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Costco profit rises on higher membership fees
(Reuters) - Costco Wholesale Corp (COST.O) posted a higher-than-expected quarterly profit on Wednesday after the U.S. warehouse retailer raised membership fees.
Costco, which has millions of members who pay annual fees to shop at its giant stores, earned $609 million, or $1.39 per share in the fiscal fourth quarter ended September 2, compared with $478 million, or $1.08 per share, a year earlier.
Analysts on average forecast earnings of $1.31 a share, according to Thomson Reuters I/B/E/S.
Costco shares were up 3.8 percent at $103.46 in early trading.
Membership fee revenue rose 18 percent to $694 million, due in part a 10 percent fee increase for most U.S. and Canadian members that went into effect starting in November 2011.
Strength in membership fee revenue should continue due to the increase in fees, solid renewal rates, more sign-ups due to new club openings, and a continued shift to higher-priced "executive" memberships, Janney Capital Markets analyst David Strasser said.
Costco, which competes against Wal-Mart Stores Inc's (WMT.N) Sam's Club and privately-held BJ's Wholesale, is willing to take a hit on margins to keep prices low so shoppers visit stores more often. Costco typically prices everyday goods such as bananas below supermarket prices, hoping shoppers will stock up on other goods as well.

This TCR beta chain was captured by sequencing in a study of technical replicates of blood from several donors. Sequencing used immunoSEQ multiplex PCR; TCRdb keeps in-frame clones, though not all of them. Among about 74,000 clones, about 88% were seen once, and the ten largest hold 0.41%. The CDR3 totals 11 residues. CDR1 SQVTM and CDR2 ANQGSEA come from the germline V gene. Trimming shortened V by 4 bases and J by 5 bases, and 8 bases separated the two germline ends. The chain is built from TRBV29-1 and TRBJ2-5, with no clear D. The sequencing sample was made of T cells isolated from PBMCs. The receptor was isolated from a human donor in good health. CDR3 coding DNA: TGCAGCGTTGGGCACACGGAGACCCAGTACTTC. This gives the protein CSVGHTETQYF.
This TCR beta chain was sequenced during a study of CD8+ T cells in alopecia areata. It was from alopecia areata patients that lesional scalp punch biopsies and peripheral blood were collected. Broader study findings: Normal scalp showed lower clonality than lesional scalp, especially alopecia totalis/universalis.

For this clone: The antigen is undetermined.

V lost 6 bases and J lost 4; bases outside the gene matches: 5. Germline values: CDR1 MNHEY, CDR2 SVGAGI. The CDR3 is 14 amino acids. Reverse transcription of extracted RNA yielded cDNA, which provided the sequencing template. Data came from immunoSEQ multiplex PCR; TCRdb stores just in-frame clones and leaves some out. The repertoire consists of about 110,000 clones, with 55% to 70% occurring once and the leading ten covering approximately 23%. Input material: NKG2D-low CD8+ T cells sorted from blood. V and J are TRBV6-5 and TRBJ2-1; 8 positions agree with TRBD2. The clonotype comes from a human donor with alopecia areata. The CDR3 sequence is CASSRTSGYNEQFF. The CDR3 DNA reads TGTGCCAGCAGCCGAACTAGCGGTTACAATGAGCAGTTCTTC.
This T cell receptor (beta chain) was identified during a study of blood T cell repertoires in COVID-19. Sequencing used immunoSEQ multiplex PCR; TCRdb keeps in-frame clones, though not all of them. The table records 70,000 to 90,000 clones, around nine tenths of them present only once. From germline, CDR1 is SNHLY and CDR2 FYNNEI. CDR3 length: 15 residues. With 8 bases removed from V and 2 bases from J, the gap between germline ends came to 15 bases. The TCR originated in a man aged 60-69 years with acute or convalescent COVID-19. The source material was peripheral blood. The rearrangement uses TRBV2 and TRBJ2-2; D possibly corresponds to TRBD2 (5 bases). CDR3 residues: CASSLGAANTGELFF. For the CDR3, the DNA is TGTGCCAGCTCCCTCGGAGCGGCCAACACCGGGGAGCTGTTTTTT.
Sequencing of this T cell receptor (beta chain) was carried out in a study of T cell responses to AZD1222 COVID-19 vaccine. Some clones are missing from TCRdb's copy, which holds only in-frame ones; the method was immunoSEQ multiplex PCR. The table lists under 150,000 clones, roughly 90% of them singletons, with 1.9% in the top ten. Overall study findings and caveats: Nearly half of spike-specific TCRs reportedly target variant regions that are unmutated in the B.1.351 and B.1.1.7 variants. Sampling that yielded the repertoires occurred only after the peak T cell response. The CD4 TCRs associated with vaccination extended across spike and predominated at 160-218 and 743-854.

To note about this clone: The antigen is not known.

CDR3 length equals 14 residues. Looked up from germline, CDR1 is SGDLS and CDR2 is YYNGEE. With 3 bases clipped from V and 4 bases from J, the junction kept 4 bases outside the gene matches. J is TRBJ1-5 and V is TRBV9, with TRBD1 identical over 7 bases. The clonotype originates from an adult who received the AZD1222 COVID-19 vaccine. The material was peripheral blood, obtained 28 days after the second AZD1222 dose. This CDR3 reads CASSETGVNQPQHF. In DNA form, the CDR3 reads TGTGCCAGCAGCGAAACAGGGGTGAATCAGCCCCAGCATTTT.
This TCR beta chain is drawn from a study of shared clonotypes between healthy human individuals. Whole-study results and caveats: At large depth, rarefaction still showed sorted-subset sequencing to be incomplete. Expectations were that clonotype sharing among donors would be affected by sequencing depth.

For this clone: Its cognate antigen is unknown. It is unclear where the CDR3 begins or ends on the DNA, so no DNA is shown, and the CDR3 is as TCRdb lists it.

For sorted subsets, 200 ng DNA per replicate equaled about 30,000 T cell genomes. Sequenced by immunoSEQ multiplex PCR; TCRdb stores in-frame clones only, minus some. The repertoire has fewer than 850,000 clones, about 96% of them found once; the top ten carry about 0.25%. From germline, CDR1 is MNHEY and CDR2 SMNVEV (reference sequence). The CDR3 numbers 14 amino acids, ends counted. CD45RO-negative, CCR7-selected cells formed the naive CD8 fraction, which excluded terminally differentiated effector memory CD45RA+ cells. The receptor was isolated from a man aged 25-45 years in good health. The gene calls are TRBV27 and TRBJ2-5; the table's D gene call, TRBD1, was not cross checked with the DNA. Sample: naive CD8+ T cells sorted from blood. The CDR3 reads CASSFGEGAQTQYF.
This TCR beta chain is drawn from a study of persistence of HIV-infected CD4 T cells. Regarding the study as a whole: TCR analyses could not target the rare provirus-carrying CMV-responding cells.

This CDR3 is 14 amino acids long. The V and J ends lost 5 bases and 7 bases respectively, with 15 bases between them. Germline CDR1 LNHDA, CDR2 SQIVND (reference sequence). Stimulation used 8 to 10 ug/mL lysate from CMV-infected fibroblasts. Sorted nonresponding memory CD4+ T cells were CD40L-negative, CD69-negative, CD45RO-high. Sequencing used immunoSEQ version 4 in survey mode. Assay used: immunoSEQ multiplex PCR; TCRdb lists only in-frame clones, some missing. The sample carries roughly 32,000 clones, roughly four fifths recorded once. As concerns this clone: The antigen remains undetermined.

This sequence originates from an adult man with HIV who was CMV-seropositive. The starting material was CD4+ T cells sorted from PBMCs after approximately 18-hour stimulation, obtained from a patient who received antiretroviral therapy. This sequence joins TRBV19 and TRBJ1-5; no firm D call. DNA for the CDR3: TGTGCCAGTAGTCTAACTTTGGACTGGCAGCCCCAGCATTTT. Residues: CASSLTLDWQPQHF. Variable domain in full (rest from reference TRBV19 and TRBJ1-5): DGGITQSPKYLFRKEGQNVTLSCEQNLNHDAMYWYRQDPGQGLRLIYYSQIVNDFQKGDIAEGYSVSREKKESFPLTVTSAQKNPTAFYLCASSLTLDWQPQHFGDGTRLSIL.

"While merchandise margins appear unlikely to expand materially near-term (and perhaps contract slightly in any given quarter), we believe Costco's recent pricing actions are decidedly tactical," Robert W. Baird analyst Peter Benedict said in a research not. He said the company was giving up a little margin to reinforce customer loyalty.
The company previously reported that sales in the fourth quarter rose 14 percent to $31.52 billion. Same-store sales rose 5 percent and were up 6 percent excluding the impact of fluctuations in gasoline prices and foreign currency exchange rates.
(Additional Reporting by Jessica Wohl in Chicago and Sakthi Prasad in Bangalore; editing by John Wallace)
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